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April 19, 1959 - Image 11

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their number that the likelihood lie's long-term welfare. They are,
of incidents, worry, and caution is second, too closely associated with
highest. the institution to be viewed as dis-
A adenic M id iFortunately, as we shall see, it passionate observers of its opera-
Fotuis exactly these pivotal colleges tions.
which are most likely to be in a What seems desirable is the es-
(CsOtnued cresm Prceing Page) position to solve the problem of tablishment of a board to advise
provide the absence of restraint ,public assurance. the trustees and inform the public
and harassing worry and en- One might think, secondly that about the relation of the colleges'
courage the interstimulation of there is merit in special efforts to work to the public interest.
diverse opinions required for im- assure the public concerning the Such a board should conceive
aginative learning, while, on the orientations of liberal arts col- its mission in broad terms. It
other, we protect existing institu- leges, and, within them, of those should consider the kinds of serv-
tions from applications of that disciplines which are at once most ice the public needs from the.col-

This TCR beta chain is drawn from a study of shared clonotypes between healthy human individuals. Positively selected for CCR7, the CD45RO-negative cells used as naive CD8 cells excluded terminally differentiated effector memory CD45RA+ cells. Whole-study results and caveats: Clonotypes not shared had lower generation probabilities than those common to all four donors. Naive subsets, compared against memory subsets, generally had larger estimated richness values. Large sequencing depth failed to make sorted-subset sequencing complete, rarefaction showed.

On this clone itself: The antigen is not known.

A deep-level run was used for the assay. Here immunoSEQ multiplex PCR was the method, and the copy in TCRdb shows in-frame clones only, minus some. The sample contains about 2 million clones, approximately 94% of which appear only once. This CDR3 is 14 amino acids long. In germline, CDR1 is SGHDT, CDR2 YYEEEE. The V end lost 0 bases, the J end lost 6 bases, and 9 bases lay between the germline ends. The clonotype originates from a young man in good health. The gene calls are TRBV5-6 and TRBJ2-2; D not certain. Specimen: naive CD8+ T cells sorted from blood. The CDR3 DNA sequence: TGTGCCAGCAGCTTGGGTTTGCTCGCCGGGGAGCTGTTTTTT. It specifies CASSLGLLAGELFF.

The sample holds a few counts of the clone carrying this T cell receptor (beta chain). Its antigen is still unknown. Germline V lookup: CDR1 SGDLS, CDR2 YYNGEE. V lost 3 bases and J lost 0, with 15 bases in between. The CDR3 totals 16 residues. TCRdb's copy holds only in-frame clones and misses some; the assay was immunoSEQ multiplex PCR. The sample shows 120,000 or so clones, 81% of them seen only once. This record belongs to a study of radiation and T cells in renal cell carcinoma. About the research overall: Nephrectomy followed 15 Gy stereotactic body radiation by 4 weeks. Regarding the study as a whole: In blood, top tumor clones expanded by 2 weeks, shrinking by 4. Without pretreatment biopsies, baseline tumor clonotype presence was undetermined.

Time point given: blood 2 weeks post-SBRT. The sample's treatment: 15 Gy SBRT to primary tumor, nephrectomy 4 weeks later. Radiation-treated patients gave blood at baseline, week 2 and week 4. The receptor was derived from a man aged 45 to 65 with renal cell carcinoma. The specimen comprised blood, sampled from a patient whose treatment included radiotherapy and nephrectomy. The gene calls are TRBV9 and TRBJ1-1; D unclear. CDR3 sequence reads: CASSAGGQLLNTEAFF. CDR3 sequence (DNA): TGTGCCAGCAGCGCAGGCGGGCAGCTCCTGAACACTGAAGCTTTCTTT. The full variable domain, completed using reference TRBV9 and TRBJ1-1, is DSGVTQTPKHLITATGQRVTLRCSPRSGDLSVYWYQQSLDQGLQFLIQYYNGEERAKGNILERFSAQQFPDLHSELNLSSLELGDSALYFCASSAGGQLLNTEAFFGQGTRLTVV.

learning which are detrimental to' concerned with values and re- lege and ways in which the
the public's long-range interests? moved from immediate public ap- groundwork can be laid for meet-
The discussion of academic -- praisal. ing needs as yet unforeseen. It
freedom has too long been carried In contrast to that of most pro- should point to deficiencies in re-
on in irrelevant assertions by its fessional schools, the devotion of sources, staff competence, and
supporters and its enemies. The liberal arts' faculties to the public student selection,
activities of higher education do welfare is not under the intimate In this broader context of the
atvie m o s hig r heucati and continuing observation of pro- institution's functioning, it should
3a e imcatioss' for thel fessional organizations and clients stand ready to evaluate for the
and we can depend on it that the outside the university. While this public such charges as the one
pic i a heer e is the situation of the liberal arts that "the college is infested with
shall have such regulation, but he 'e 'disciplines generally, it seems truer radicals." Once such blanket
shaw wll a e sruc reul , bof the humanities than the social charges are refuted, individual
sciences, of mathematics and cases can be examined judiciously.
Like the doctor, attorney, clergy- physics than of chemistry. Such Harvard's Board of Visitors pro-
mas, and other valued specialists, considerations uggest criteria for vides a ready model for many of
the professor must exerecise jud- ^priority of attention. these functions.
mont on matters crucial for his
society. Unlike some other pro- BUT IOW SHALL such assur- THE MEMBERSHIP of such a
fessionals, the competence of - ance be organized? Surveil- board should be representative
Anerican professors is not crti- lance by government is unaccept- of the politically active groups in
ied through examoinalions pee- able, and fortunately so, in our the population. Its members must
pared by agencies of the state or, free and heterogeneous society. be chosen in a fashion that dispells
as in the case of the clergy, by the Boards of trustees, whether pub- the suspicion of their being tools of